Despite these advantages, one cannot overlook some challenges and risks that might arise when adopting AI. The reliance on big data may limit the use of AI for new procedures and technologies for which ML might be difficult to achieve early. In addition, the quality of data is no less important than its volume: increasing the demand for human resources to ensure accurate data labeling would compete with the available limited human resources. The high level of automation and dependence on machines might also represent a threat to radiologists who might fear being replaced by robots after decades of a rewarding professional legacy. In addition, legal implications of AI remain unclear; there is no consensus on who is accountable in the event of a medico legal case. These issues in particular add to the ethical and technical difficulties of using AI in clinical trials. Ultimately, in addition to the need for significant investments in establishing big datasets from patients, there is a need for reliable measures and regulations to ensure data security and protection of a patient's confidentiality.
Although these arguments might seem somewhat legitimate, they are unlikely to limit future developments or accelerated adoption of AI. The need for big data is becoming the trend rather than an exception as healthcare providers realize the added value of digitization to achieve more efficient and effective patient-centered care.[2,3,5] Although the need for supervised ML and accurate labeling will continue, it would likely benefit from more advancement in the field, where radiology and other medical trainees become the new generation to adopt and cultivate AI use. As the values of AI, such as improved effectiveness and cost efficiency are proven, the need for accurate labeling to improve data quality may also gain support. The return on investment in robots will help diagnostic and interventional radiologists improve efficiency and accuracy, allowing better future use of valuable human capital.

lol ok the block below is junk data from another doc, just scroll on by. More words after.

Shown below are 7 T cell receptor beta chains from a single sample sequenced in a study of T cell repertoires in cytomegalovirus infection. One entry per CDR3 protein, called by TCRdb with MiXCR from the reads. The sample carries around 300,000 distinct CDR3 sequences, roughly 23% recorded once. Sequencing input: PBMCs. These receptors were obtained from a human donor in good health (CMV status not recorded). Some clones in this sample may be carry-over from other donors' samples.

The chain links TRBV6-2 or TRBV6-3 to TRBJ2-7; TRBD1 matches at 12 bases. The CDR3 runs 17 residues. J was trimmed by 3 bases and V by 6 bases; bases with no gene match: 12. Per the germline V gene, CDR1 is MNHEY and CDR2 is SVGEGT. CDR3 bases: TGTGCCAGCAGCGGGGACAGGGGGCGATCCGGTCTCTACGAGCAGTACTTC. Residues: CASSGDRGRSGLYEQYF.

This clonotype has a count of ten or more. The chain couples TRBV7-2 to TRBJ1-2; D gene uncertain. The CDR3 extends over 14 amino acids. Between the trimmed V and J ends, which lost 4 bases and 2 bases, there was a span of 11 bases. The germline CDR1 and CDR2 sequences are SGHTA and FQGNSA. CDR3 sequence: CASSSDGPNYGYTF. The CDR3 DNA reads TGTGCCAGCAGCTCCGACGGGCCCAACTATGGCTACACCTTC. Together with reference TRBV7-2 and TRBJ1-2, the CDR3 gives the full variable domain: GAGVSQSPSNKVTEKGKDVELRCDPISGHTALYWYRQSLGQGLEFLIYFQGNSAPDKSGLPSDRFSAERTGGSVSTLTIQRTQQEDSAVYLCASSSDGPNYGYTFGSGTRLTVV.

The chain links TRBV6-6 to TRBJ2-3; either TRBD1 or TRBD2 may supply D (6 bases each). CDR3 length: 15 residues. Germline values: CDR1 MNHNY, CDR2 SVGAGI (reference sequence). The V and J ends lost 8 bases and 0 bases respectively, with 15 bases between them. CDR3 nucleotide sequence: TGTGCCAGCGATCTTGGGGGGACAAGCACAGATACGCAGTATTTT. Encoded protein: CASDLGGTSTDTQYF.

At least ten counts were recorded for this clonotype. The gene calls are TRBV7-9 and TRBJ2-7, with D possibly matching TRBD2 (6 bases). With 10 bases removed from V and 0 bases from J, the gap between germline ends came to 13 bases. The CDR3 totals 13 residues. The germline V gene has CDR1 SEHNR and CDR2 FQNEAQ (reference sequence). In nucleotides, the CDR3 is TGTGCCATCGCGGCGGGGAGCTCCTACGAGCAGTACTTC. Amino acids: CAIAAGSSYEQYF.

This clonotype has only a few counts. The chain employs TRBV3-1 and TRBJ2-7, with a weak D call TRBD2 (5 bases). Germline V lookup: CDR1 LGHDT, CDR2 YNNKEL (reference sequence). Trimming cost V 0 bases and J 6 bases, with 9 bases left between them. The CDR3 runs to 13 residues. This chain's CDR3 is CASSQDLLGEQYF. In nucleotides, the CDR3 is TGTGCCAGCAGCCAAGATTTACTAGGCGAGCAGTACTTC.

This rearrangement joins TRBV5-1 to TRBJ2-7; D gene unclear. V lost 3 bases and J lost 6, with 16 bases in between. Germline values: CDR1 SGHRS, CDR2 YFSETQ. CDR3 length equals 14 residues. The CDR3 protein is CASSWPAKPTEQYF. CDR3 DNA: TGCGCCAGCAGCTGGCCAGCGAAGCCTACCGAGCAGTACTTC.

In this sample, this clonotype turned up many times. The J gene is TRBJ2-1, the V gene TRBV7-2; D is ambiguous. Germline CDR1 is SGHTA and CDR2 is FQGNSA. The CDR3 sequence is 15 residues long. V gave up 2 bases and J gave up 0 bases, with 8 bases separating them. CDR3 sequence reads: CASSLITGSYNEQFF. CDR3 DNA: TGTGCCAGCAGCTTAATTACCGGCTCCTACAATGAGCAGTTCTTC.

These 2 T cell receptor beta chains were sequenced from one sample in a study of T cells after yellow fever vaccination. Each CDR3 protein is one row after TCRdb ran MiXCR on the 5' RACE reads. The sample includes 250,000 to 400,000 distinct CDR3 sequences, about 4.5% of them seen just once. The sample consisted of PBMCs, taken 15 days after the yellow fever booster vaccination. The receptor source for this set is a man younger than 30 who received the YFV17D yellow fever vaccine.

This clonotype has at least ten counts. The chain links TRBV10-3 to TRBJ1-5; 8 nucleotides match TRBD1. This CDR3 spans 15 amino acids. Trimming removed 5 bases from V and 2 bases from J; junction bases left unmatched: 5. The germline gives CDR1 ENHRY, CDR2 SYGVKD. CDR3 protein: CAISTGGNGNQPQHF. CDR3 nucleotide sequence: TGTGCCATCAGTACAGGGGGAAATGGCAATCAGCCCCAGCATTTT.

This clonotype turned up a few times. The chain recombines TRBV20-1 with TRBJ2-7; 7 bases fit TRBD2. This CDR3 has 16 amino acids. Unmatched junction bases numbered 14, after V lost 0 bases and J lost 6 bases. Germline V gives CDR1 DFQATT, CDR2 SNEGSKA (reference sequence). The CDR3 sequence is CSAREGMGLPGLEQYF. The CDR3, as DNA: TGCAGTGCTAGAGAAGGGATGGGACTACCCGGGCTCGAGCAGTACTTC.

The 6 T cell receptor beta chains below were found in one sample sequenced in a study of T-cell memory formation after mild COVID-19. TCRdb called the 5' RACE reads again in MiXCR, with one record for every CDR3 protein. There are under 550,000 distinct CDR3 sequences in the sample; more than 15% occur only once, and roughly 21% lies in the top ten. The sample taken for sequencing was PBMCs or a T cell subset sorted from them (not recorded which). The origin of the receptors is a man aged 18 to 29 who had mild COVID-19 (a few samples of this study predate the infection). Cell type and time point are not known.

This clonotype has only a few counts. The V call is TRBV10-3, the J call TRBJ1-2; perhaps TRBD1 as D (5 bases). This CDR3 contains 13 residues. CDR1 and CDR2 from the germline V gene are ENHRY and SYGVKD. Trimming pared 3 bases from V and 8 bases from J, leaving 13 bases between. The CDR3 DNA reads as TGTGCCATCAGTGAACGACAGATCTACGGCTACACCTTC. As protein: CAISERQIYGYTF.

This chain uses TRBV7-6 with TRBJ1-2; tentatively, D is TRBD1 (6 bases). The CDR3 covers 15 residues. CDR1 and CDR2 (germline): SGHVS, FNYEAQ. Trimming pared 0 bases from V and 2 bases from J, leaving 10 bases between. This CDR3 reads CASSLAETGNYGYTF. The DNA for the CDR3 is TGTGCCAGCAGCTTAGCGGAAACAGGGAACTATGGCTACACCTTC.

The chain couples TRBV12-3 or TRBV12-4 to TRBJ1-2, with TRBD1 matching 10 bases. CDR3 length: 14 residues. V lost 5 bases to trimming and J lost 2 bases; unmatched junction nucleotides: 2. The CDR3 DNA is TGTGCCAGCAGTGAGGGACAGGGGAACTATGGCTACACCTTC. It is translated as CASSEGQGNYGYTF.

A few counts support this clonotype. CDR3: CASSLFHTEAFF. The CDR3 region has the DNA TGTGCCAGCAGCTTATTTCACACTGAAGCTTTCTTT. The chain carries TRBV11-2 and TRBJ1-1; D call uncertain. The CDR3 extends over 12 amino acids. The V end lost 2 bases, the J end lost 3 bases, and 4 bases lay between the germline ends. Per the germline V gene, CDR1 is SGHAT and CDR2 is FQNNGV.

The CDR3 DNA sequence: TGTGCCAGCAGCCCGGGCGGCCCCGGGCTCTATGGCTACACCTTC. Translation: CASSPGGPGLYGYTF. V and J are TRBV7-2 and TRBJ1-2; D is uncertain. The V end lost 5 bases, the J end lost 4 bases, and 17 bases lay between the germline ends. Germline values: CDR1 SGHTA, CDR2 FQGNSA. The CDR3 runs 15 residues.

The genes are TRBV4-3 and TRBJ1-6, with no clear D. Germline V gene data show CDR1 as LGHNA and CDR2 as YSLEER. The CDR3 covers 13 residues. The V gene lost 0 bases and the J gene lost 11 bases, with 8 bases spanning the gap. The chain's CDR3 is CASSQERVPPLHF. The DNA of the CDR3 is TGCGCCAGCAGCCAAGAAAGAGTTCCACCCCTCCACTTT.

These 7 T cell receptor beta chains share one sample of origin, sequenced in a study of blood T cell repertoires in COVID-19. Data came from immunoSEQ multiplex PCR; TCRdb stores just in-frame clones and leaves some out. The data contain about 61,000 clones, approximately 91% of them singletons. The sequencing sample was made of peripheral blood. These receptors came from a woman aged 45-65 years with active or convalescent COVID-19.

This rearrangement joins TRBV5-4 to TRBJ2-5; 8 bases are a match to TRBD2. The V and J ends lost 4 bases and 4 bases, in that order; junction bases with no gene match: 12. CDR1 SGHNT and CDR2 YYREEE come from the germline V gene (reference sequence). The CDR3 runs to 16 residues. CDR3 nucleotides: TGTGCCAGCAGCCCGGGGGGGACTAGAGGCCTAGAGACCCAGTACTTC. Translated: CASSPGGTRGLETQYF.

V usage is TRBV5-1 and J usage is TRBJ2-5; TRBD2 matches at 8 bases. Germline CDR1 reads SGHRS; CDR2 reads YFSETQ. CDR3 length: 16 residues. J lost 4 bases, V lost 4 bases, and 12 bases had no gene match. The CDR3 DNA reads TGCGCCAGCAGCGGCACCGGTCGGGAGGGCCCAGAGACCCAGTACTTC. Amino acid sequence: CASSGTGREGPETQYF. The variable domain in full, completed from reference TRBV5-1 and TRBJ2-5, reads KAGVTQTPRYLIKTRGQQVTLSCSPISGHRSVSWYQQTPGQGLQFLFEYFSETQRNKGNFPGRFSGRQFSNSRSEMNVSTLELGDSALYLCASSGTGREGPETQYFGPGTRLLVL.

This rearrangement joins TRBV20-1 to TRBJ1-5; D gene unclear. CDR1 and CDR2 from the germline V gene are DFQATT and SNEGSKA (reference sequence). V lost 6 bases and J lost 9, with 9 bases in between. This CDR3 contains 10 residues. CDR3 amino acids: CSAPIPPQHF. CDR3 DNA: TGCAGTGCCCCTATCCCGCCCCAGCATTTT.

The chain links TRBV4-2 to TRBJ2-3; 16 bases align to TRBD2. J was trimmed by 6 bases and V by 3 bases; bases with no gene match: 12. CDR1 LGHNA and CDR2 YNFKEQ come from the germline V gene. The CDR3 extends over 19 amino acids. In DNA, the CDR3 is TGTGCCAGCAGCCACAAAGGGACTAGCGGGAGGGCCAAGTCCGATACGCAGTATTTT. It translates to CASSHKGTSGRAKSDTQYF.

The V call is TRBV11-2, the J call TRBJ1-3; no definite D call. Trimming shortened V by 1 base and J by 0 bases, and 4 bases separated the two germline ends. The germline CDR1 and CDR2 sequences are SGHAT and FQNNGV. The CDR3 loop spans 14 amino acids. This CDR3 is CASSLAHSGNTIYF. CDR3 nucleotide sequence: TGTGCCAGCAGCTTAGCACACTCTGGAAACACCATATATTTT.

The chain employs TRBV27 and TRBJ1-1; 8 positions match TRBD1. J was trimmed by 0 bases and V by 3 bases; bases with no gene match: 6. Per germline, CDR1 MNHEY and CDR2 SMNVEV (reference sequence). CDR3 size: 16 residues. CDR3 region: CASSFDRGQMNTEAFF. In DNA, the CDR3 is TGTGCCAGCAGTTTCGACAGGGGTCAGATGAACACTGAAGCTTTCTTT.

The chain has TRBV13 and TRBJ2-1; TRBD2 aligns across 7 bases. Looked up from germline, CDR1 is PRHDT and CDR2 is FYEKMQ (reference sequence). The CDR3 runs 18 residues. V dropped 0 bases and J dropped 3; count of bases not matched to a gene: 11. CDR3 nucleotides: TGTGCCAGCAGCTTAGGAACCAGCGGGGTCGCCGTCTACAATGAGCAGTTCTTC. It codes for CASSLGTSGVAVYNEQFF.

Although overall AI is expected to reduce a doctor's workload, save time, and improve workflow while providing more patient-centered care, the misperception of AI becoming a threat to radiologists might make radiology as a future career less appealing to medical students. A good way to mitigate the problem is to increase the awareness and improve the knowledge of medical students regarding the promising role AI is expected to play in improving patient care. AI will need to be included in medical curricula, to ensure that scientists and radiology trainees embrace AI, thereby ensuring that radiology will stay at the forefront of technology adoption.
In summary, the role of AI is likely to stay in healthcare for many decades to come. AI has shown a promising role in diagnostic radiology, and this role will likely extend to IR. AI is expected to transform the way we deliver care by identifying alternative therapies and modes of treatment, or even by helping to avoid unnecessary diagnostic imaging and interventional procedures when no added benefit is expected or when outcomes appear less favorable. Radiologists and other healthcare providers are highly encouraged to support and embrace AI because it has proven its added value in the field of radiology and in patient care.
Source of support: None. Conflict of interest: None.